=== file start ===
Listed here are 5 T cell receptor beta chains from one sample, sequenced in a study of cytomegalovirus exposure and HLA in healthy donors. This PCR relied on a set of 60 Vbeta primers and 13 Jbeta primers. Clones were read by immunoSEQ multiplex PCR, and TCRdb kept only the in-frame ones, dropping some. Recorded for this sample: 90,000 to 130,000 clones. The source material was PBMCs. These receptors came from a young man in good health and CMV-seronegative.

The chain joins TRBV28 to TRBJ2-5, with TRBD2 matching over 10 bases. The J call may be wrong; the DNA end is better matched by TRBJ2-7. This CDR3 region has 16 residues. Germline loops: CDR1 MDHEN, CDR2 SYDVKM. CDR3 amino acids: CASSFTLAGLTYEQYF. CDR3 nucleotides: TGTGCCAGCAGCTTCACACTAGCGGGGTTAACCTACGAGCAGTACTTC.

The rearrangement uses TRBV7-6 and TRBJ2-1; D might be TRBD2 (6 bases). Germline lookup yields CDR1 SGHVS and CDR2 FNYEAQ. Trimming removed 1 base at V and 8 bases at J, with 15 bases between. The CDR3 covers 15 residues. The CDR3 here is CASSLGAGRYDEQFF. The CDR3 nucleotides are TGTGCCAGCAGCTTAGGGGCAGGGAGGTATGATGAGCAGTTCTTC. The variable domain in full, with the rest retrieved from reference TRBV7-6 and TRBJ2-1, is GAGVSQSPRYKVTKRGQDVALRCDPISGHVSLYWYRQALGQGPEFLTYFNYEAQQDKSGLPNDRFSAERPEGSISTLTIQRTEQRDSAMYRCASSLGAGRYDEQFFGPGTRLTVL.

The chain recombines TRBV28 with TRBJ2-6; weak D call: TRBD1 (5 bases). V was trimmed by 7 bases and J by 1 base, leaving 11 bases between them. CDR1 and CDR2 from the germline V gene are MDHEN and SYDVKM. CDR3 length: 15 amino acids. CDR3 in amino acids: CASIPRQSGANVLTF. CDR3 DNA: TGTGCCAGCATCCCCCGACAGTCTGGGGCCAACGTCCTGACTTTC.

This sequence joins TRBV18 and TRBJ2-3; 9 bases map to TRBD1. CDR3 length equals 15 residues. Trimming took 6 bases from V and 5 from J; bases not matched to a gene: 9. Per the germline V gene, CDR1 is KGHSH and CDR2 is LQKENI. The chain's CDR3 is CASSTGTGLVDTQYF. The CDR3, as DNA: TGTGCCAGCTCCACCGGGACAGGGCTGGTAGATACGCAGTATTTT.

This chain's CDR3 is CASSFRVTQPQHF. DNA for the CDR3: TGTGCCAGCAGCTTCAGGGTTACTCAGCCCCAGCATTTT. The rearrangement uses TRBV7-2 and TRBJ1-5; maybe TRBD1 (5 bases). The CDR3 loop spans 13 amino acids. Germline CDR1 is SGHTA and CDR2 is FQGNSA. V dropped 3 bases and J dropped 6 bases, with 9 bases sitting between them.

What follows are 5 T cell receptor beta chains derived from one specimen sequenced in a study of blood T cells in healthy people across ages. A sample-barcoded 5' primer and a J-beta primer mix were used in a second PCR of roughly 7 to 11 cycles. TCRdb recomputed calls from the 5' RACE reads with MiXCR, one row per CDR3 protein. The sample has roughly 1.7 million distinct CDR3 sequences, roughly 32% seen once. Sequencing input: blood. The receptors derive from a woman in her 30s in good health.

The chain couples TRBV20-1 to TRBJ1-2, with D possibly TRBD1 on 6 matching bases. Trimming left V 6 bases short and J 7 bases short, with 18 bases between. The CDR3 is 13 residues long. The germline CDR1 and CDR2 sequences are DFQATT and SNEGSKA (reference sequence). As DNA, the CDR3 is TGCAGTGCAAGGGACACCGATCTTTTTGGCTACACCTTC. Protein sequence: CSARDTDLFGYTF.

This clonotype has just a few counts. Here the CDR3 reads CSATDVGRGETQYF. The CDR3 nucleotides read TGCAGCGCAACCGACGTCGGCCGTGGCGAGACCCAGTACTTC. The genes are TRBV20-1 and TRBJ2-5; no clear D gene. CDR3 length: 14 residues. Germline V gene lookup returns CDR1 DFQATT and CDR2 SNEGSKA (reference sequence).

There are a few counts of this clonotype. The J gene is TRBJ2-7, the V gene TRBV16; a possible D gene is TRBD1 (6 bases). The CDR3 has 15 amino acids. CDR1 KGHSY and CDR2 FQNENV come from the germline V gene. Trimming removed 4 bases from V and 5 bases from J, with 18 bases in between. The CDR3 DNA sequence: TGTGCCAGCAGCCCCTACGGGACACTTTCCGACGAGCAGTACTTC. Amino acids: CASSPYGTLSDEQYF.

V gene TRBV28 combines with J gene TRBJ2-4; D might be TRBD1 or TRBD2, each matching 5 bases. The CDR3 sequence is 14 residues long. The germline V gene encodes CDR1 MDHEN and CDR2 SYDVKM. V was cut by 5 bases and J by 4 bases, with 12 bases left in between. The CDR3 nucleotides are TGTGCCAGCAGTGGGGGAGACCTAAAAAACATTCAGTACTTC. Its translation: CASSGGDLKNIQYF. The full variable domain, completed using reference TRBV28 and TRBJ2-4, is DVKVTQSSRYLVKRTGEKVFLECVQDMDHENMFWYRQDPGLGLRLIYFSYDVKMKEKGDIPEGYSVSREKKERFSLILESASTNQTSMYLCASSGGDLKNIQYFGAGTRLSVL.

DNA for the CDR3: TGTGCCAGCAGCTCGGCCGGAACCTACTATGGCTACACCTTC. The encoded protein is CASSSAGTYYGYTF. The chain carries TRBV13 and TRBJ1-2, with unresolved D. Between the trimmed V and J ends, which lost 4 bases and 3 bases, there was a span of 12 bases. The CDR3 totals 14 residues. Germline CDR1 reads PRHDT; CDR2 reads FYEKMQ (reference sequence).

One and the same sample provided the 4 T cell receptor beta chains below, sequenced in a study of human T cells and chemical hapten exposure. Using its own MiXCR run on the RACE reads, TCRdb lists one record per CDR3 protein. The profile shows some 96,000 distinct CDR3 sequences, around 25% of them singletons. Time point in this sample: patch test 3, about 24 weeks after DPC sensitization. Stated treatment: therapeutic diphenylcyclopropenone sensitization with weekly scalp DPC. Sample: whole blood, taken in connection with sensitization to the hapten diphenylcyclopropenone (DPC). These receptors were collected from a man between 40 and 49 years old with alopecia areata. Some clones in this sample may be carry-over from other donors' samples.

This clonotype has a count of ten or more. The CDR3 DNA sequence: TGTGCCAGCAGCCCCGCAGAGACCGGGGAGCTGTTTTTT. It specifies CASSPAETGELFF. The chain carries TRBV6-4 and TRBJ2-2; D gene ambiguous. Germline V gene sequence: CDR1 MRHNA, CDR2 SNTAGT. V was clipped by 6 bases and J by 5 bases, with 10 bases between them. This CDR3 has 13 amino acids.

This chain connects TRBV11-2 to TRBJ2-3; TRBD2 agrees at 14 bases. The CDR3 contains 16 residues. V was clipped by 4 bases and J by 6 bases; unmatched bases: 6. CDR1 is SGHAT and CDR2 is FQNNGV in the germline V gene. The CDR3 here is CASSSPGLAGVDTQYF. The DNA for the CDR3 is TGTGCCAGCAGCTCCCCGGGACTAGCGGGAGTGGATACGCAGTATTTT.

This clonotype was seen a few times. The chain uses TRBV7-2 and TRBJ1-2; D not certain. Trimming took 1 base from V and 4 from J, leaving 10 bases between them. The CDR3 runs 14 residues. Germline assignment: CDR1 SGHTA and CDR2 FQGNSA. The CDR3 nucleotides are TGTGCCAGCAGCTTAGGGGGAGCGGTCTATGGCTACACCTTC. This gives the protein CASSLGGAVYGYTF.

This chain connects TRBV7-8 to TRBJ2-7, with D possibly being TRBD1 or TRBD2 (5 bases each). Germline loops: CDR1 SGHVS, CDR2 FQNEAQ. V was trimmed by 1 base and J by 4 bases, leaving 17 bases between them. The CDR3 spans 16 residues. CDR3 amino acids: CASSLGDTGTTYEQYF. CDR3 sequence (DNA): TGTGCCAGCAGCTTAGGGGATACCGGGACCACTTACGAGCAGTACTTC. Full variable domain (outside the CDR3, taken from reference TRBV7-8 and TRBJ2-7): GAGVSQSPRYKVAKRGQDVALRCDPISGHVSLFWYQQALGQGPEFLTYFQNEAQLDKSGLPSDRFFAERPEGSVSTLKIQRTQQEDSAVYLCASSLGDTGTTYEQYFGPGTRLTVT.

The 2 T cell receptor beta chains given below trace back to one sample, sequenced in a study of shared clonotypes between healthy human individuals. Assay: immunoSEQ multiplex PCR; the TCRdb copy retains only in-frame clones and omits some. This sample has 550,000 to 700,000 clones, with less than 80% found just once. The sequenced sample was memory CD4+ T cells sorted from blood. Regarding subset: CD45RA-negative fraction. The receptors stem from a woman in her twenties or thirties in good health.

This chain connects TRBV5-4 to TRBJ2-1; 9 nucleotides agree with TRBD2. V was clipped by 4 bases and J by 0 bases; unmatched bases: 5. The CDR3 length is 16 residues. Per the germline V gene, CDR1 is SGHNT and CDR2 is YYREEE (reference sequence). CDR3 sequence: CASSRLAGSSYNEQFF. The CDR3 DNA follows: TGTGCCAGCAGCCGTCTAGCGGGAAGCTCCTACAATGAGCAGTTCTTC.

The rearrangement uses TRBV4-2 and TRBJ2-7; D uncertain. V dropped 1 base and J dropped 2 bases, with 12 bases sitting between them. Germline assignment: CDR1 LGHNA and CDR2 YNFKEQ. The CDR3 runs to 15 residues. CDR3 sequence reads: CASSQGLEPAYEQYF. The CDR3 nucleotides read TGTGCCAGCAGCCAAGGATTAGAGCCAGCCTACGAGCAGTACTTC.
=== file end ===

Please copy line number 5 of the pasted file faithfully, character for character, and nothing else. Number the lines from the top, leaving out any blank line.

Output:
This sequence joins TRBV18 and TRBJ2-3; 9 bases map to TRBD1. CDR3 length equals 15 residues. Trimming took 6 bases from V and 5 from J; bases not matched to a gene: 9. Per the germline V gene, CDR1 is KGHSH and CDR2 is LQKENI. The chain's CDR3 is CASSTGTGLVDTQYF. The CDR3, as DNA: TGTGCCAGCTCCACCGGGACAGGGCTGGTAGATACGCAGTATTTT.